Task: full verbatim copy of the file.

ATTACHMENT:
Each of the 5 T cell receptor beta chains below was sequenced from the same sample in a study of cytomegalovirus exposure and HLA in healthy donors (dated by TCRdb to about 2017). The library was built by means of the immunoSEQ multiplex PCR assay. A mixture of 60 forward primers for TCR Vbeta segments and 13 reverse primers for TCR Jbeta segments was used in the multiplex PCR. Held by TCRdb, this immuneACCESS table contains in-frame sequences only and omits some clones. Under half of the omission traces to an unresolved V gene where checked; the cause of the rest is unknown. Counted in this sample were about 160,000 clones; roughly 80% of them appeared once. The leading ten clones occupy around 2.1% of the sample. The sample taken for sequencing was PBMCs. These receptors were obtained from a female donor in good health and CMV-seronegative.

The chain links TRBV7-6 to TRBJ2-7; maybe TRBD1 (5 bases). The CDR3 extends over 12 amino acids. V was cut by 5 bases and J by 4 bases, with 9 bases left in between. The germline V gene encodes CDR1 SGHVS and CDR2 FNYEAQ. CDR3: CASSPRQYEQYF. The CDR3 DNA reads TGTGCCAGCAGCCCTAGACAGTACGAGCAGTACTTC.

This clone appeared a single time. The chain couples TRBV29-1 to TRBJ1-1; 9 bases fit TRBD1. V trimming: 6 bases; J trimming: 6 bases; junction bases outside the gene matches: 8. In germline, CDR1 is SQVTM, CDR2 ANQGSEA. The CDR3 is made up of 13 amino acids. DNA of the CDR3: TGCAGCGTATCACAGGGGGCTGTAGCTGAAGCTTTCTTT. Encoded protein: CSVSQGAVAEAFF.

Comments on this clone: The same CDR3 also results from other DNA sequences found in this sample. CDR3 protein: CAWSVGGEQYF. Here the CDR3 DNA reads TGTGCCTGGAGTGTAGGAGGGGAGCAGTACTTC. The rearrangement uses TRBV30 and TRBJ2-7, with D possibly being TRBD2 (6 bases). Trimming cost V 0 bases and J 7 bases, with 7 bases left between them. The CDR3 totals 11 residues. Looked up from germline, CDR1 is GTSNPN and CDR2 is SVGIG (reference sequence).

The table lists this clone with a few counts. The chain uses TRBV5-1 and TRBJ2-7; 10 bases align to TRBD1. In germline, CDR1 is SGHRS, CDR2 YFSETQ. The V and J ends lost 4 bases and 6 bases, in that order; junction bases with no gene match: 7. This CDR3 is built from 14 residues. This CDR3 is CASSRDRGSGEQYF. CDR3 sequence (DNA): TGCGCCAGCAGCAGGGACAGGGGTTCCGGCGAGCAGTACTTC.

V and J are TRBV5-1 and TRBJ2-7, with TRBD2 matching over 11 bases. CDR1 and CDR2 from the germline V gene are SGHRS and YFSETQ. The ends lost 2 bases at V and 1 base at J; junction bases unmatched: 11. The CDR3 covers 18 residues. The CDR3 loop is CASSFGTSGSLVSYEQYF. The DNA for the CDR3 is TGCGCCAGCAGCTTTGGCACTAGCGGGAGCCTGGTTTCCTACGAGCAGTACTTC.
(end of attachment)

Each of the 5 T cell receptor beta chains below was sequenced from the same sample in a study of cytomegalovirus exposure and HLA in healthy donors (dated by TCRdb to about 2017). The library was built by means of the immunoSEQ multiplex PCR assay. A mixture of 60 forward primers for TCR Vbeta segments and 13 reverse primers for TCR Jbeta segments was used in the multiplex PCR. Held by TCRdb, this immuneACCESS table contains in-frame sequences only and omits some clones. Under half of the omission traces to an unresolved V gene where checked; the cause of the rest is unknown. Counted in this sample were about 160,000 clones; roughly 80% of them appeared once. The leading ten clones occupy around 2.1% of the sample. The sample taken for sequencing was PBMCs. These receptors were obtained from a female donor in good health and CMV-seronegative.

The chain links TRBV7-6 to TRBJ2-7; maybe TRBD1 (5 bases). The CDR3 extends over 12 amino acids. V was cut by 5 bases and J by 4 bases, with 9 bases left in between. The germline V gene encodes CDR1 SGHVS and CDR2 FNYEAQ. CDR3: CASSPRQYEQYF. The CDR3 DNA reads TGTGCCAGCAGCCCTAGACAGTACGAGCAGTACTTC.

This clone appeared a single time. The chain couples TRBV29-1 to TRBJ1-1; 9 bases fit TRBD1. V trimming: 6 bases; J trimming: 6 bases; junction bases outside the gene matches: 8. In germline, CDR1 is SQVTM, CDR2 ANQGSEA. The CDR3 is made up of 13 amino acids. DNA of the CDR3: TGCAGCGTATCACAGGGGGCTGTAGCTGAAGCTTTCTTT. Encoded protein: CSVSQGAVAEAFF.

Comments on this clone: The same CDR3 also results from other DNA sequences found in this sample. CDR3 protein: CAWSVGGEQYF. Here the CDR3 DNA reads TGTGCCTGGAGTGTAGGAGGGGAGCAGTACTTC. The rearrangement uses TRBV30 and TRBJ2-7, with D possibly being TRBD2 (6 bases). Trimming cost V 0 bases and J 7 bases, with 7 bases left between them. The CDR3 totals 11 residues. Looked up from germline, CDR1 is GTSNPN and CDR2 is SVGIG (reference sequence).

The table lists this clone with a few counts. The chain uses TRBV5-1 and TRBJ2-7; 10 bases align to TRBD1. In germline, CDR1 is SGHRS, CDR2 YFSETQ. The V and J ends lost 4 bases and 6 bases, in that order; junction bases with no gene match: 7. This CDR3 is built from 14 residues. This CDR3 is CASSRDRGSGEQYF. CDR3 sequence (DNA): TGCGCCAGCAGCAGGGACAGGGGTTCCGGCGAGCAGTACTTC.

V and J are TRBV5-1 and TRBJ2-7, with TRBD2 matching over 11 bases. CDR1 and CDR2 from the germline V gene are SGHRS and YFSETQ. The ends lost 2 bases at V and 1 base at J; junction bases unmatched: 11. The CDR3 covers 18 residues. The CDR3 loop is CASSFGTSGSLVSYEQYF. The DNA for the CDR3 is TGCGCCAGCAGCTTTGGCACTAGCGGGAGCCTGGTTTCCTACGAGCAGTACTTC.